Transportation Security Administration officers staff a checkpoint at Chicago's O'Hare International Airport. Transportation Security Administrator John Pistole issued a memo stating the agency will not allow more airports to privatize passenger and baggage screeners. (Scott Olson / Getty Images)
The Transportation Security Administration said Friday it will not allow any more airports to privatize their passenger and baggage screening operations.
So far, 16 of the nation's 450 airports have chosen to participate in the Screening Partnership Program and have private contractors serve as screeners. TSA Administrator John Pistole issued a memo Jan. 28 that said the program will not be expanded further "unless a clear and substantial advantage to do so emerges."
Limiting privatization is necessary "to preserve TSA as an effective, federal counterterrorism security network," Pistole said.
House Transportation and Infrastructure Committee Chairman John Mica, R-Fla., a vocal supporter of privatizing airport screening, blasted Pistole's decision and said he plans to investigate TSA's move.
"It's unimaginable that TSA would suspend the most successfully performing passenger screening program we've had over the last decade," Mica said in a statement. "The agency should concentrate on cutting some of the more than 3,700 administrative personnel in Washington who concocted this decision, and reduce the army of TSA employees that has ballooned to more than 62,000. Nearly every positive security innovation since the beginning of TSA has come from the contractor screening program."
The American Federation of Government Employees and National Treasury Employees Union, which are both vying to represent more than 40,000 TSA screeners, celebrated the news.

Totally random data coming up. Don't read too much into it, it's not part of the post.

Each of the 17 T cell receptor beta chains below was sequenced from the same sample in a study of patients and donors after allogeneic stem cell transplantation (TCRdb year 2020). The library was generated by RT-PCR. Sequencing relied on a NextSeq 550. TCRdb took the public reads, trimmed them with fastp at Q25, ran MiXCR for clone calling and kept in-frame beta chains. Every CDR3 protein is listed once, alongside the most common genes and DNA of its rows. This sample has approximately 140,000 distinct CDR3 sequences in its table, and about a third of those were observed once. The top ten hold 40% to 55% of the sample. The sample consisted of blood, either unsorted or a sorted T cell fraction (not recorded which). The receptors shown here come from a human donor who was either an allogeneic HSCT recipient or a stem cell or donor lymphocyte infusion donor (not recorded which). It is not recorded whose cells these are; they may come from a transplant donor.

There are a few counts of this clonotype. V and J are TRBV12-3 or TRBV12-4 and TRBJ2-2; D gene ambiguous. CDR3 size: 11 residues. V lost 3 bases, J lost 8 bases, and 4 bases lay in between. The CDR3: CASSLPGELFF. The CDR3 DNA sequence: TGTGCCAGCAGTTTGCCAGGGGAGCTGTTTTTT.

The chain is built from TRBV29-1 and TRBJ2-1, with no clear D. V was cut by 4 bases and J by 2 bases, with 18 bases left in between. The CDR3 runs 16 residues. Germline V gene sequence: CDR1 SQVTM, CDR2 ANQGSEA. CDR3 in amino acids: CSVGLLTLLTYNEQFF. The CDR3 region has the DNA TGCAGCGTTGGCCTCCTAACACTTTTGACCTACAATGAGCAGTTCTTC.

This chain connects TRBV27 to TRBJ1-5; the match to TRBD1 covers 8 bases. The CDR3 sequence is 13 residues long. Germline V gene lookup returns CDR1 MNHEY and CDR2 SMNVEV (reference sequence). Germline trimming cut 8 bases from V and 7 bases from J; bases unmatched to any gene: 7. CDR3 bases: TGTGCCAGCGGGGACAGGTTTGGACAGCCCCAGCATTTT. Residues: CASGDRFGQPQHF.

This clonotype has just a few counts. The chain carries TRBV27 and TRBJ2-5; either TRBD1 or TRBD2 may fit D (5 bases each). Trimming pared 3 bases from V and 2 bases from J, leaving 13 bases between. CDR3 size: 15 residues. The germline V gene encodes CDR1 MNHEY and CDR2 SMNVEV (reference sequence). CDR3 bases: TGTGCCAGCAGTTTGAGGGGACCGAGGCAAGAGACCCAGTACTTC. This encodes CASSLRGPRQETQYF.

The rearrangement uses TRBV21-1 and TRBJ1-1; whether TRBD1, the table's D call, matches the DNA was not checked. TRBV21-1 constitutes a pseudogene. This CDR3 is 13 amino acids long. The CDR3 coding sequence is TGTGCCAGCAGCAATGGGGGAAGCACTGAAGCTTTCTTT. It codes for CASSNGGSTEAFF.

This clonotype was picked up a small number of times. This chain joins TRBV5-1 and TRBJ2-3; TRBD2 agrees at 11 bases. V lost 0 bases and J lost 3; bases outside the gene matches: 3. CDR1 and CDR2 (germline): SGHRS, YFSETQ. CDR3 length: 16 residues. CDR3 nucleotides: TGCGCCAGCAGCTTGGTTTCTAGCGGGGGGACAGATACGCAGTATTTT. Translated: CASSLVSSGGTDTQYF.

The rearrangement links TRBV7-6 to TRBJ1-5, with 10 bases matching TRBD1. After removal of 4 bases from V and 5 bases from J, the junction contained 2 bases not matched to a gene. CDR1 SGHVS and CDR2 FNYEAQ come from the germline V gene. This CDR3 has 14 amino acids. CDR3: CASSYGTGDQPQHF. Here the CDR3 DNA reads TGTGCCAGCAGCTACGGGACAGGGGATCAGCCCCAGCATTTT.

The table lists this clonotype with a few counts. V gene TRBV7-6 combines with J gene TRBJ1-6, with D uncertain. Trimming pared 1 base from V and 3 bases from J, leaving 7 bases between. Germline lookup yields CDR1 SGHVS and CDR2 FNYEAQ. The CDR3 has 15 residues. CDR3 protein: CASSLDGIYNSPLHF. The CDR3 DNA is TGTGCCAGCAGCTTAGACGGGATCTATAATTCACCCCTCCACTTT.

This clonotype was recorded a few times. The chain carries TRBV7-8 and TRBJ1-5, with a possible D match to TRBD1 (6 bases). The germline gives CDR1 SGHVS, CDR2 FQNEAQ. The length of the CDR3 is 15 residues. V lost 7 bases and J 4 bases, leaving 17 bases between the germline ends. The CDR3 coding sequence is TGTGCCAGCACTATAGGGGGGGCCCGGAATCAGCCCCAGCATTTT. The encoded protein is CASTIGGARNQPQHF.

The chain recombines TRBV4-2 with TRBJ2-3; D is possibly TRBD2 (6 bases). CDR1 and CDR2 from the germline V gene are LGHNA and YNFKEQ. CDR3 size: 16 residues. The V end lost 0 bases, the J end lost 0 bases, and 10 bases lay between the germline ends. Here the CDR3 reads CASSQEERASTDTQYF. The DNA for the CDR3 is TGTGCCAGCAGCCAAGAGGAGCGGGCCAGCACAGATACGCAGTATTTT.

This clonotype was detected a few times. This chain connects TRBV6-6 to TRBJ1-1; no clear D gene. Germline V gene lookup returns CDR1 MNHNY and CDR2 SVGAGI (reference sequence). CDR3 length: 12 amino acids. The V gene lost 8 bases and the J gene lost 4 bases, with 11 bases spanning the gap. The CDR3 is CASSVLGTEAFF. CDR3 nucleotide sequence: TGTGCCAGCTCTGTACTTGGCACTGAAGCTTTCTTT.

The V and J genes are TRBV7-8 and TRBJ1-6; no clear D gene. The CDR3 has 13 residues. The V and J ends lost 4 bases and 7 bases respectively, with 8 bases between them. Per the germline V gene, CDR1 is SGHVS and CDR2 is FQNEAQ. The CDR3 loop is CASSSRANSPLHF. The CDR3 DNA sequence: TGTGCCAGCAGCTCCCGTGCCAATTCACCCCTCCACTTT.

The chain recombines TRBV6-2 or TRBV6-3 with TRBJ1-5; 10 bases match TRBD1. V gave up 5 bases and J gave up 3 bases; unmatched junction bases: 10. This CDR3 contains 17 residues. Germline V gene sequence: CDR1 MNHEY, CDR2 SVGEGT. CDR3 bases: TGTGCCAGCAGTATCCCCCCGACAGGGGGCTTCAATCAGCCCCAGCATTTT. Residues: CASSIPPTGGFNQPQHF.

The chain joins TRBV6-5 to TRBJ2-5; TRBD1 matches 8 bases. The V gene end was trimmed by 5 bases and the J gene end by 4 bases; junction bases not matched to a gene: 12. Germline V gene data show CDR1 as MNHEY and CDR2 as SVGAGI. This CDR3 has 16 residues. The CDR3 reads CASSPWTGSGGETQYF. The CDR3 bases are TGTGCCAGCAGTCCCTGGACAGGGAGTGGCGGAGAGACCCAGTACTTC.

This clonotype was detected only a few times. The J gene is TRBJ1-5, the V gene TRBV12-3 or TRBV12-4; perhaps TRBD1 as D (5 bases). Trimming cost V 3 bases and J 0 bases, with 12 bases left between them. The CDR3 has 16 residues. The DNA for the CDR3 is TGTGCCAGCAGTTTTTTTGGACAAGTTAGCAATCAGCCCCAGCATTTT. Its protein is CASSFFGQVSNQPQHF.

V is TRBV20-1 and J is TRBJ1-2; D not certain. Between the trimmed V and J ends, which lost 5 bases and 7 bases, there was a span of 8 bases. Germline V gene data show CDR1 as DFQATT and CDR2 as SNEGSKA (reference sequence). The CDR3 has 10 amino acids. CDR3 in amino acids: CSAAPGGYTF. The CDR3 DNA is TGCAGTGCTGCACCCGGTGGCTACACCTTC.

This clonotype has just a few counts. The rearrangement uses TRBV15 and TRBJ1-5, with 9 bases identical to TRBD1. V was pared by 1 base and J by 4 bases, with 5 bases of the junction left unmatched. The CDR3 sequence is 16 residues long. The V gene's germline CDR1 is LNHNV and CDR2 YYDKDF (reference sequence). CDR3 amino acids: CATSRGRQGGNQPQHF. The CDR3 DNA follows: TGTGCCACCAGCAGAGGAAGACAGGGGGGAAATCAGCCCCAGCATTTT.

"The nation is secure in the sense that the safety of our skies will not be left in the hands of the lowest-bidder contractor, as it was before 9/11," AFGE National President John Gage said. "We applaud Administrator Pistole for recognizing the value in a cohesive federalized screening system and work force."
NTEU President Colleen Kelley agreed.
Pistole's decision "keeps this important work in the hands of federal employees, where it belongs," Kelley said in a statement.
Rep. Bennie Thompson of Mississippi, the ranking Democrat on the House Homeland Security Committee, also praised the decision.
"Given that security at the handful of airports that have ‘opted out' of the system is no more effective or cost-efficient than at all the other U.S. airports, ending the acceptance of new applications for the program makes sense from a budgetary and counterterrorism perspective," Thompson said in a statement.
The airports in San Francisco, Kansas City, Mo., Key West, Fla., and Sioux Falls, S.D., are among those with privatized screeners.